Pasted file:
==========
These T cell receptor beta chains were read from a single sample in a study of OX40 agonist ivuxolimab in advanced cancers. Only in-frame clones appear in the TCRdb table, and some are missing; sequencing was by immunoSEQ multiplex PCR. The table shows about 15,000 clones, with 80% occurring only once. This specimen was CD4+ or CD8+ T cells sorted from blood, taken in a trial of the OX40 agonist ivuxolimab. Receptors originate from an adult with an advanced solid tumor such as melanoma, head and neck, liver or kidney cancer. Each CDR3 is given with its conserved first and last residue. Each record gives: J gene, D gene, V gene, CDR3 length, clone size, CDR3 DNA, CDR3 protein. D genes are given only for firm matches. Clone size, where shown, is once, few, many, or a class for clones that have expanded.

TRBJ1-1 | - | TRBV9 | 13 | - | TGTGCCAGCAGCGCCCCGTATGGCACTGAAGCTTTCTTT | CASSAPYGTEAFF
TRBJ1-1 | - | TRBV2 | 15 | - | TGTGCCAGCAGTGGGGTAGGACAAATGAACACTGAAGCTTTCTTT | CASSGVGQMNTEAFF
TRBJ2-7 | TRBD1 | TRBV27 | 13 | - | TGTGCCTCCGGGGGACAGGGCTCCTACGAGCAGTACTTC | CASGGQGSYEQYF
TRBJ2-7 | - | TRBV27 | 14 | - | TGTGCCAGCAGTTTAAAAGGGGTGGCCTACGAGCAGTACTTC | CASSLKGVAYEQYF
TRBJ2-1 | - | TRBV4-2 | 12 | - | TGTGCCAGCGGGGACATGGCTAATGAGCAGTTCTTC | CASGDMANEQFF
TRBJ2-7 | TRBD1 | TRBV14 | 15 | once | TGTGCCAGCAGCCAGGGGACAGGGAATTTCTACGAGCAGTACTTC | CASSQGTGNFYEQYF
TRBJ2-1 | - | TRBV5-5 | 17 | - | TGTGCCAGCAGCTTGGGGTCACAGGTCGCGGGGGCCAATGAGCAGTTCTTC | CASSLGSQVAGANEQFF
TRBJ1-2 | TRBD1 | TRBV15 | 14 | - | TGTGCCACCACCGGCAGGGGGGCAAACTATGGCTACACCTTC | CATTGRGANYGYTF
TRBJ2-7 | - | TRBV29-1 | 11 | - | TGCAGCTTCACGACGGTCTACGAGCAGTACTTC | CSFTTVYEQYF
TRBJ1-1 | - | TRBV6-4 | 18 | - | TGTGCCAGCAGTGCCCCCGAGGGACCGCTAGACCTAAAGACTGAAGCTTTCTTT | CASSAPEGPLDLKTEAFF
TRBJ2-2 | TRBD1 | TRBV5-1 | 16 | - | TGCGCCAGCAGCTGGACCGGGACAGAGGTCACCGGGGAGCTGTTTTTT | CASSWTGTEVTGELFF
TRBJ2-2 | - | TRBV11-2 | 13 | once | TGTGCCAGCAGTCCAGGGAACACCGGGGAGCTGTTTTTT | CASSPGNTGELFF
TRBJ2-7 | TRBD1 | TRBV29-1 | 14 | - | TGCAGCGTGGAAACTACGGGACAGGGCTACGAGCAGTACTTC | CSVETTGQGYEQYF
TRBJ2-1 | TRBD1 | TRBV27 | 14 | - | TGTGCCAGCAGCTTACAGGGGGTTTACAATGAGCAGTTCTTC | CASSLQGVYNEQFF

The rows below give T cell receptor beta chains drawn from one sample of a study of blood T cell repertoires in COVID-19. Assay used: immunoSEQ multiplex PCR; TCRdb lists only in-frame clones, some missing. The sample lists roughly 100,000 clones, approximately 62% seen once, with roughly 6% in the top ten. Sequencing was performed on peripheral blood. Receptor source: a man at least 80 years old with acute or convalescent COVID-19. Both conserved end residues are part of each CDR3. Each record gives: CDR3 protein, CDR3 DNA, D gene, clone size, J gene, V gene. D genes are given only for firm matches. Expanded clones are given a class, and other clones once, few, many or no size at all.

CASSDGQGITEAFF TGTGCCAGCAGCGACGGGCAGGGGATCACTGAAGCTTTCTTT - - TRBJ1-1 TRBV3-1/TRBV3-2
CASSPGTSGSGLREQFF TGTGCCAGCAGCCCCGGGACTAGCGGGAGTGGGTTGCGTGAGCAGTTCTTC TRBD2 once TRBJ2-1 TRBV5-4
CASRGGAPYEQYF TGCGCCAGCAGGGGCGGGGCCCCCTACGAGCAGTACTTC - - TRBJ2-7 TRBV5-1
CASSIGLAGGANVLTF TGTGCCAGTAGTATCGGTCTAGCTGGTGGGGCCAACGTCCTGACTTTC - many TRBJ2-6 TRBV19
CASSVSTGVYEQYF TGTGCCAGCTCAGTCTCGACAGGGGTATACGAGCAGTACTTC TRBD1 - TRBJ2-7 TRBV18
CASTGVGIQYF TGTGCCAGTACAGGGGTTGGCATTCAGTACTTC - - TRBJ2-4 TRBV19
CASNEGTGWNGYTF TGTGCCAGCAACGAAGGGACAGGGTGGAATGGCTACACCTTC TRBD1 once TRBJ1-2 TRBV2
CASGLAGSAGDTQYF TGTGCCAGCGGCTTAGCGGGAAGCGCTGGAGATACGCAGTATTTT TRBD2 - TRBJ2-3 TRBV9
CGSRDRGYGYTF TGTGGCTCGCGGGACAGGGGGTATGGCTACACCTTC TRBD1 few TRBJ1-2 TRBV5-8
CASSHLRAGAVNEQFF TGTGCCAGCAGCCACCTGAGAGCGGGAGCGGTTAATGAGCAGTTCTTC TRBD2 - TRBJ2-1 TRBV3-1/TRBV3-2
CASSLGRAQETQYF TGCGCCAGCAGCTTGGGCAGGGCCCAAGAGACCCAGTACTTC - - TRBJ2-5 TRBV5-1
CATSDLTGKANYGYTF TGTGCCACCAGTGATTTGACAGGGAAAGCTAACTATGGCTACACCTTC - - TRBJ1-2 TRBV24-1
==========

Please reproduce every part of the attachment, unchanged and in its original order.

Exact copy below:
These T cell receptor beta chains were read from a single sample in a study of OX40 agonist ivuxolimab in advanced cancers. Only in-frame clones appear in the TCRdb table, and some are missing; sequencing was by immunoSEQ multiplex PCR. The table shows about 15,000 clones, with 80% occurring only once. This specimen was CD4+ or CD8+ T cells sorted from blood, taken in a trial of the OX40 agonist ivuxolimab. Receptors originate from an adult with an advanced solid tumor such as melanoma, head and neck, liver or kidney cancer. Each CDR3 is given with its conserved first and last residue. Each record gives: J gene, D gene, V gene, CDR3 length, clone size, CDR3 DNA, CDR3 protein. D genes are given only for firm matches. Clone size, where shown, is once, few, many, or a class for clones that have expanded.

TRBJ1-1 | - | TRBV9 | 13 | - | TGTGCCAGCAGCGCCCCGTATGGCACTGAAGCTTTCTTT | CASSAPYGTEAFF
TRBJ1-1 | - | TRBV2 | 15 | - | TGTGCCAGCAGTGGGGTAGGACAAATGAACACTGAAGCTTTCTTT | CASSGVGQMNTEAFF
TRBJ2-7 | TRBD1 | TRBV27 | 13 | - | TGTGCCTCCGGGGGACAGGGCTCCTACGAGCAGTACTTC | CASGGQGSYEQYF
TRBJ2-7 | - | TRBV27 | 14 | - | TGTGCCAGCAGTTTAAAAGGGGTGGCCTACGAGCAGTACTTC | CASSLKGVAYEQYF
TRBJ2-1 | - | TRBV4-2 | 12 | - | TGTGCCAGCGGGGACATGGCTAATGAGCAGTTCTTC | CASGDMANEQFF
TRBJ2-7 | TRBD1 | TRBV14 | 15 | once | TGTGCCAGCAGCCAGGGGACAGGGAATTTCTACGAGCAGTACTTC | CASSQGTGNFYEQYF
TRBJ2-1 | - | TRBV5-5 | 17 | - | TGTGCCAGCAGCTTGGGGTCACAGGTCGCGGGGGCCAATGAGCAGTTCTTC | CASSLGSQVAGANEQFF
TRBJ1-2 | TRBD1 | TRBV15 | 14 | - | TGTGCCACCACCGGCAGGGGGGCAAACTATGGCTACACCTTC | CATTGRGANYGYTF
TRBJ2-7 | - | TRBV29-1 | 11 | - | TGCAGCTTCACGACGGTCTACGAGCAGTACTTC | CSFTTVYEQYF
TRBJ1-1 | - | TRBV6-4 | 18 | - | TGTGCCAGCAGTGCCCCCGAGGGACCGCTAGACCTAAAGACTGAAGCTTTCTTT | CASSAPEGPLDLKTEAFF
TRBJ2-2 | TRBD1 | TRBV5-1 | 16 | - | TGCGCCAGCAGCTGGACCGGGACAGAGGTCACCGGGGAGCTGTTTTTT | CASSWTGTEVTGELFF
TRBJ2-2 | - | TRBV11-2 | 13 | once | TGTGCCAGCAGTCCAGGGAACACCGGGGAGCTGTTTTTT | CASSPGNTGELFF
TRBJ2-7 | TRBD1 | TRBV29-1 | 14 | - | TGCAGCGTGGAAACTACGGGACAGGGCTACGAGCAGTACTTC | CSVETTGQGYEQYF
TRBJ2-1 | TRBD1 | TRBV27 | 14 | - | TGTGCCAGCAGCTTACAGGGGGTTTACAATGAGCAGTTCTTC | CASSLQGVYNEQFF

The rows below give T cell receptor beta chains drawn from one sample of a study of blood T cell repertoires in COVID-19. Assay used: immunoSEQ multiplex PCR; TCRdb lists only in-frame clones, some missing. The sample lists roughly 100,000 clones, approximately 62% seen once, with roughly 6% in the top ten. Sequencing was performed on peripheral blood. Receptor source: a man at least 80 years old with acute or convalescent COVID-19. Both conserved end residues are part of each CDR3. Each record gives: CDR3 protein, CDR3 DNA, D gene, clone size, J gene, V gene. D genes are given only for firm matches. Expanded clones are given a class, and other clones once, few, many or no size at all.

CASSDGQGITEAFF TGTGCCAGCAGCGACGGGCAGGGGATCACTGAAGCTTTCTTT - - TRBJ1-1 TRBV3-1/TRBV3-2
CASSPGTSGSGLREQFF TGTGCCAGCAGCCCCGGGACTAGCGGGAGTGGGTTGCGTGAGCAGTTCTTC TRBD2 once TRBJ2-1 TRBV5-4
CASRGGAPYEQYF TGCGCCAGCAGGGGCGGGGCCCCCTACGAGCAGTACTTC - - TRBJ2-7 TRBV5-1
CASSIGLAGGANVLTF TGTGCCAGTAGTATCGGTCTAGCTGGTGGGGCCAACGTCCTGACTTTC - many TRBJ2-6 TRBV19
CASSVSTGVYEQYF TGTGCCAGCTCAGTCTCGACAGGGGTATACGAGCAGTACTTC TRBD1 - TRBJ2-7 TRBV18
CASTGVGIQYF TGTGCCAGTACAGGGGTTGGCATTCAGTACTTC - - TRBJ2-4 TRBV19
CASNEGTGWNGYTF TGTGCCAGCAACGAAGGGACAGGGTGGAATGGCTACACCTTC TRBD1 once TRBJ1-2 TRBV2
CASGLAGSAGDTQYF TGTGCCAGCGGCTTAGCGGGAAGCGCTGGAGATACGCAGTATTTT TRBD2 - TRBJ2-3 TRBV9
CGSRDRGYGYTF TGTGGCTCGCGGGACAGGGGGTATGGCTACACCTTC TRBD1 few TRBJ1-2 TRBV5-8
CASSHLRAGAVNEQFF TGTGCCAGCAGCCACCTGAGAGCGGGAGCGGTTAATGAGCAGTTCTTC TRBD2 - TRBJ2-1 TRBV3-1/TRBV3-2
CASSLGRAQETQYF TGCGCCAGCAGCTTGGGCAGGGCCCAAGAGACCCAGTACTTC - - TRBJ2-5 TRBV5-1
CATSDLTGKANYGYTF TGTGCCACCAGTGATTTGACAGGGAAAGCTAACTATGGCTACACCTTC - - TRBJ1-2 TRBV24-1